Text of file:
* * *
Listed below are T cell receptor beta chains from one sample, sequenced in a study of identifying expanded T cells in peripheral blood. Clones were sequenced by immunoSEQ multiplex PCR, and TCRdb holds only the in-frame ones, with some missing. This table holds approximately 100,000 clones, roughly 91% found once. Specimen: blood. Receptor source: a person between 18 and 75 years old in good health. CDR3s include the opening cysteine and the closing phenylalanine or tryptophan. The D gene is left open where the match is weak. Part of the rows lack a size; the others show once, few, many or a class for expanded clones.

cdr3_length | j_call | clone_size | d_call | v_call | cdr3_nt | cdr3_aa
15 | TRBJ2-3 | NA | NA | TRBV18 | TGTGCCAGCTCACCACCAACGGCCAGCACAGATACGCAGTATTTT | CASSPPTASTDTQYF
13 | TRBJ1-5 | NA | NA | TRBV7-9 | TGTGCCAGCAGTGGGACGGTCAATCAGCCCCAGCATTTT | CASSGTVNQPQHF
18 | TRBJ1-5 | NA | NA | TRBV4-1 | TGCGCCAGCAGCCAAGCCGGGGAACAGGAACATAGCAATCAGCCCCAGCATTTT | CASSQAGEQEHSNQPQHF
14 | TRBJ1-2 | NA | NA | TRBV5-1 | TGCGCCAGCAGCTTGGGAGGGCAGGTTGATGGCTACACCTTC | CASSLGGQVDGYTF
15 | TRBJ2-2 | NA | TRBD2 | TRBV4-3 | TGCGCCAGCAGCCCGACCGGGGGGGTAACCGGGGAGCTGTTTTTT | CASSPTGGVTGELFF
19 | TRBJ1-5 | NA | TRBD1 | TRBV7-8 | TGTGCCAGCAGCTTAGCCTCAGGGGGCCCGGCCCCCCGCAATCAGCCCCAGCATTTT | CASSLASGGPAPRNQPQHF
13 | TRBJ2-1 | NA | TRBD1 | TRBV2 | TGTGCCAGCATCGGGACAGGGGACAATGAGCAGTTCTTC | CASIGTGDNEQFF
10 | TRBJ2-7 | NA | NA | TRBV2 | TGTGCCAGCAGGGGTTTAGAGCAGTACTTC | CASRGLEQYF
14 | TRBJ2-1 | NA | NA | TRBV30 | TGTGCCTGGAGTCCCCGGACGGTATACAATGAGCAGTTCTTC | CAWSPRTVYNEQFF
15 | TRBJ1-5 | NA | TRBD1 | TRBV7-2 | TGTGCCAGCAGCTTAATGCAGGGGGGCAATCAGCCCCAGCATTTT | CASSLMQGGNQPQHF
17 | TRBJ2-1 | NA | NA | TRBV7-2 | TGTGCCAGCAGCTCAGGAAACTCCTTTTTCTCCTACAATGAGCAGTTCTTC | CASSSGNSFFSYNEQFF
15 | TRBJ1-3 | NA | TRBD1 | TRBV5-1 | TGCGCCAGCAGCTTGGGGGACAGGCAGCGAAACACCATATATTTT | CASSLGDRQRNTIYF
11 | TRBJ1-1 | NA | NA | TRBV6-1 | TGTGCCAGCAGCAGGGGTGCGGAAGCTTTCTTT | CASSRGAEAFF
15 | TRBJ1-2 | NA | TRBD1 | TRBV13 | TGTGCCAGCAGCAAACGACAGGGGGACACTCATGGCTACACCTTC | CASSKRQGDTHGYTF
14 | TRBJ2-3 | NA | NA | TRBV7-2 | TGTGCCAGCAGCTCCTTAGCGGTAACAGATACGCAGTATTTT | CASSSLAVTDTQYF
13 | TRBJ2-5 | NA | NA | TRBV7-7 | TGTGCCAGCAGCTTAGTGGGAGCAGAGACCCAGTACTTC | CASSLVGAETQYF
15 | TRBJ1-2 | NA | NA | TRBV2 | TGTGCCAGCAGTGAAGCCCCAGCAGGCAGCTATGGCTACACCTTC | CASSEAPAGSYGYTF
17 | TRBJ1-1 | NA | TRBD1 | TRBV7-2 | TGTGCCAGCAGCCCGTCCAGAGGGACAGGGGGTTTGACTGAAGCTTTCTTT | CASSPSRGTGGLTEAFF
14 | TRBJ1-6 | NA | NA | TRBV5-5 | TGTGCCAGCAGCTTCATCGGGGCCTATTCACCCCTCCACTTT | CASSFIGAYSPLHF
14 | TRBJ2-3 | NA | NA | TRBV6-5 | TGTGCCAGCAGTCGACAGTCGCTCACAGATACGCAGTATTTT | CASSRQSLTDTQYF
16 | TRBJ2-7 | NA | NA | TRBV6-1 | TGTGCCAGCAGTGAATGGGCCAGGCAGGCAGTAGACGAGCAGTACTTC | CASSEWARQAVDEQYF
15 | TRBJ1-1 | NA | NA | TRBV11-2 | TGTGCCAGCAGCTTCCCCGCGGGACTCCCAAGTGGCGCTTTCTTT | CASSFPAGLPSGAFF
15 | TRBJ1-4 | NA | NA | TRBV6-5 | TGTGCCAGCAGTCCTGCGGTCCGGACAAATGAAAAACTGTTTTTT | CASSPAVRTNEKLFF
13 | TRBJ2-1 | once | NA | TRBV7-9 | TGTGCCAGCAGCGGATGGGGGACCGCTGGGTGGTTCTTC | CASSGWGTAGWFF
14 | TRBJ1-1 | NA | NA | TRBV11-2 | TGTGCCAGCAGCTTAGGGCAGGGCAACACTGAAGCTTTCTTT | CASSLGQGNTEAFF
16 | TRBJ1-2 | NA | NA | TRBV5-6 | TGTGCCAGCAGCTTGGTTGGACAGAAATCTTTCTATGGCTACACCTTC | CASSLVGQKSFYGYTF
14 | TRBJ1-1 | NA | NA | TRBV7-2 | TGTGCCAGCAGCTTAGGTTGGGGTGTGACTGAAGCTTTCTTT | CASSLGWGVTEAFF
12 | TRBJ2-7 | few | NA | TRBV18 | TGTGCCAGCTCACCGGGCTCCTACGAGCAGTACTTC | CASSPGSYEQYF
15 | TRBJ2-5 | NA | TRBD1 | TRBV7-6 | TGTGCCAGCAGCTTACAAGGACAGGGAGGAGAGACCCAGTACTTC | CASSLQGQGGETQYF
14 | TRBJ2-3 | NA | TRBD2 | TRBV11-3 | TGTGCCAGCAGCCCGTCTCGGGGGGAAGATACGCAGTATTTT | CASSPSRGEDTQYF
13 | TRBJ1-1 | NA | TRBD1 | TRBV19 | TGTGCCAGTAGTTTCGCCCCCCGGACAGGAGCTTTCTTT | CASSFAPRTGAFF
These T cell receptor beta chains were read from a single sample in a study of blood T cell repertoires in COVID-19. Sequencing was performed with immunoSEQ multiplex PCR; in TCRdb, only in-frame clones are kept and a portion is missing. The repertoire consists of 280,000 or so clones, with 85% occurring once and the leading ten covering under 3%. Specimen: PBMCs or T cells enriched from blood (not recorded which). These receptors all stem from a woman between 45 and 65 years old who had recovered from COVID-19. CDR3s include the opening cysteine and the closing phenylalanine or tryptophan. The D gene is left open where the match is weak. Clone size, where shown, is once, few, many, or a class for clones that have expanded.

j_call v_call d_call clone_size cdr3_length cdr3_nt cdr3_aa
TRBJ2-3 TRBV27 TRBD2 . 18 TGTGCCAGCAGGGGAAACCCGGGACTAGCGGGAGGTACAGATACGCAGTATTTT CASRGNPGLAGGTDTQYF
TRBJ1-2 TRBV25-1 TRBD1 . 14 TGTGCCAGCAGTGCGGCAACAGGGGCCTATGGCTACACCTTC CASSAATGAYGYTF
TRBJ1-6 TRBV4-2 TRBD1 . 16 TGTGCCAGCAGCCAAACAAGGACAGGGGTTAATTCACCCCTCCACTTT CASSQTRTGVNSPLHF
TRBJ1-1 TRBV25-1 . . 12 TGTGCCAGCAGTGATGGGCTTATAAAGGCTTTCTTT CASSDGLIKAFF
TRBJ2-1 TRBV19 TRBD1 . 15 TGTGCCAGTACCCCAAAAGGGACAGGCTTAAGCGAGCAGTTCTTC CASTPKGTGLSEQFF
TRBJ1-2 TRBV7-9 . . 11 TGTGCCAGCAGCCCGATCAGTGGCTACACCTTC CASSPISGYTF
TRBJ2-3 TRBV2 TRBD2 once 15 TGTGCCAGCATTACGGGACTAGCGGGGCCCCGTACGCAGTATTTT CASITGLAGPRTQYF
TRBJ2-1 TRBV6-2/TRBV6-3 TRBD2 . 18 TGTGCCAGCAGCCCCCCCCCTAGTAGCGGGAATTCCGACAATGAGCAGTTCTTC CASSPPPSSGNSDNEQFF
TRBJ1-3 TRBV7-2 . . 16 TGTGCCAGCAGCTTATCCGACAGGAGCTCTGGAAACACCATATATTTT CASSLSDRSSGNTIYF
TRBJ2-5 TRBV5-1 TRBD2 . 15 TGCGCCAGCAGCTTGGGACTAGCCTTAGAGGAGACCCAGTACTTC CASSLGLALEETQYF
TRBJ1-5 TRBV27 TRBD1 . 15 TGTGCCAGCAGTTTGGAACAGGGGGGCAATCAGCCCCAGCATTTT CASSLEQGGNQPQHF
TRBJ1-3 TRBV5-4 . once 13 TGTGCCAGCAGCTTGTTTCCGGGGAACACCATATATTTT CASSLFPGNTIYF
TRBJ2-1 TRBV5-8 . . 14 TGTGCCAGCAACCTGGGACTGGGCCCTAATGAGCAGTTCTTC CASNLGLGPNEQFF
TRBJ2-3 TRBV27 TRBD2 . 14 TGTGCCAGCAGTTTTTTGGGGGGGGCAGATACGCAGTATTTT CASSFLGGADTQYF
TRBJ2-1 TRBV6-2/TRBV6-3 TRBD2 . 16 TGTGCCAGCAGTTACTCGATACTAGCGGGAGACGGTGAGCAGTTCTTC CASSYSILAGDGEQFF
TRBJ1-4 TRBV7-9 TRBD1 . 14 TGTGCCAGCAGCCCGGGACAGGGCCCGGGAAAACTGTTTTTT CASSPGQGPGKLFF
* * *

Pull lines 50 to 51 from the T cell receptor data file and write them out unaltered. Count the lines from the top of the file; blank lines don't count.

TRBJ2-1 TRBV6-2/TRBV6-3 TRBD2 . 16 TGTGCCAGCAGTTACTCGATACTAGCGGGAGACGGTGAGCAGTTCTTC CASSYSILAGDGEQFF
TRBJ1-4 TRBV7-9 TRBD1 . 14 TGTGCCAGCAGCCCGGGACAGGGCCCGGGAAAACTGTTTTTT CASSPGQGPGKLFF